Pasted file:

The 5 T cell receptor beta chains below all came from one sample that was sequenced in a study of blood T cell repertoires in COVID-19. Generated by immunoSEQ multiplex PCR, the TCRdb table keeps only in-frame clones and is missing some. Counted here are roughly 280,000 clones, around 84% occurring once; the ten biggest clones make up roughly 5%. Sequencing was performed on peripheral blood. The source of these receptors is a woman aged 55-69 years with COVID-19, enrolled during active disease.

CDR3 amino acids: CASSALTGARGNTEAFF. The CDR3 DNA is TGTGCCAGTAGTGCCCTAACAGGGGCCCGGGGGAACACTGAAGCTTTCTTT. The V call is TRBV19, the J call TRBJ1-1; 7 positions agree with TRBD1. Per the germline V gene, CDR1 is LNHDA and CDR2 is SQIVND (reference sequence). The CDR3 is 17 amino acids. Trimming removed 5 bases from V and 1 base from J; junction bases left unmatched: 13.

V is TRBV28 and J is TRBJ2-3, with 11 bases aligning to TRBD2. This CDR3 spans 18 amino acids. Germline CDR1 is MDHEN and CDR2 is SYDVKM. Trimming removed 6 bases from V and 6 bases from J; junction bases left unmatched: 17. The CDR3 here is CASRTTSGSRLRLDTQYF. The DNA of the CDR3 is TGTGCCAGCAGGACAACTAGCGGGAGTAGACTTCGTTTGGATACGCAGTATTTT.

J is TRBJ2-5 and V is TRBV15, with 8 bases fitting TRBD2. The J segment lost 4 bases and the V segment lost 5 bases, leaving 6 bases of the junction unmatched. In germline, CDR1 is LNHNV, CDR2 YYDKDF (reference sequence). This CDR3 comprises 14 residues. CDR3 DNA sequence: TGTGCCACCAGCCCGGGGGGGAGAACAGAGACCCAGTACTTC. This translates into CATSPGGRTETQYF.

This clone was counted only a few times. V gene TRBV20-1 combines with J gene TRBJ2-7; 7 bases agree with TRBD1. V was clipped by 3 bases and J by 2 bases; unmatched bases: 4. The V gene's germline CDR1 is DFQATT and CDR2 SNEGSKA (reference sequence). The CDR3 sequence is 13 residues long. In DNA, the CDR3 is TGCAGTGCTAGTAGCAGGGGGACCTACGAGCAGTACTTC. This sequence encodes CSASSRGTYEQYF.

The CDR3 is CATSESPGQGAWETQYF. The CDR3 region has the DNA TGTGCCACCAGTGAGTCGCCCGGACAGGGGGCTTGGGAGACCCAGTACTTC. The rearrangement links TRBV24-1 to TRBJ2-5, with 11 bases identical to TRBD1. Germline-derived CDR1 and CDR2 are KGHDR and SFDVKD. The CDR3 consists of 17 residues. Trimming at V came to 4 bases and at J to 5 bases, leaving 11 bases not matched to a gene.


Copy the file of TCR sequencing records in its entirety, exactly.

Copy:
The 5 T cell receptor beta chains below all came from one sample that was sequenced in a study of blood T cell repertoires in COVID-19. Generated by immunoSEQ multiplex PCR, the TCRdb table keeps only in-frame clones and is missing some. Counted here are roughly 280,000 clones, around 84% occurring once; the ten biggest clones make up roughly 5%. Sequencing was performed on peripheral blood. The source of these receptors is a woman aged 55-69 years with COVID-19, enrolled during active disease.

CDR3 amino acids: CASSALTGARGNTEAFF. The CDR3 DNA is TGTGCCAGTAGTGCCCTAACAGGGGCCCGGGGGAACACTGAAGCTTTCTTT. The V call is TRBV19, the J call TRBJ1-1; 7 positions agree with TRBD1. Per the germline V gene, CDR1 is LNHDA and CDR2 is SQIVND (reference sequence). The CDR3 is 17 amino acids. Trimming removed 5 bases from V and 1 base from J; junction bases left unmatched: 13.

V is TRBV28 and J is TRBJ2-3, with 11 bases aligning to TRBD2. This CDR3 spans 18 amino acids. Germline CDR1 is MDHEN and CDR2 is SYDVKM. Trimming removed 6 bases from V and 6 bases from J; junction bases left unmatched: 17. The CDR3 here is CASRTTSGSRLRLDTQYF. The DNA of the CDR3 is TGTGCCAGCAGGACAACTAGCGGGAGTAGACTTCGTTTGGATACGCAGTATTTT.

J is TRBJ2-5 and V is TRBV15, with 8 bases fitting TRBD2. The J segment lost 4 bases and the V segment lost 5 bases, leaving 6 bases of the junction unmatched. In germline, CDR1 is LNHNV, CDR2 YYDKDF (reference sequence). This CDR3 comprises 14 residues. CDR3 DNA sequence: TGTGCCACCAGCCCGGGGGGGAGAACAGAGACCCAGTACTTC. This translates into CATSPGGRTETQYF.

This clone was counted only a few times. V gene TRBV20-1 combines with J gene TRBJ2-7; 7 bases agree with TRBD1. V was clipped by 3 bases and J by 2 bases; unmatched bases: 4. The V gene's germline CDR1 is DFQATT and CDR2 SNEGSKA (reference sequence). The CDR3 sequence is 13 residues long. In DNA, the CDR3 is TGCAGTGCTAGTAGCAGGGGGACCTACGAGCAGTACTTC. This sequence encodes CSASSRGTYEQYF.

The CDR3 is CATSESPGQGAWETQYF. The CDR3 region has the DNA TGTGCCACCAGTGAGTCGCCCGGACAGGGGGCTTGGGAGACCCAGTACTTC. The rearrangement links TRBV24-1 to TRBJ2-5, with 11 bases identical to TRBD1. Germline-derived CDR1 and CDR2 are KGHDR and SFDVKD. The CDR3 consists of 17 residues. Trimming at V came to 4 bases and at J to 5 bases, leaving 11 bases not matched to a gene.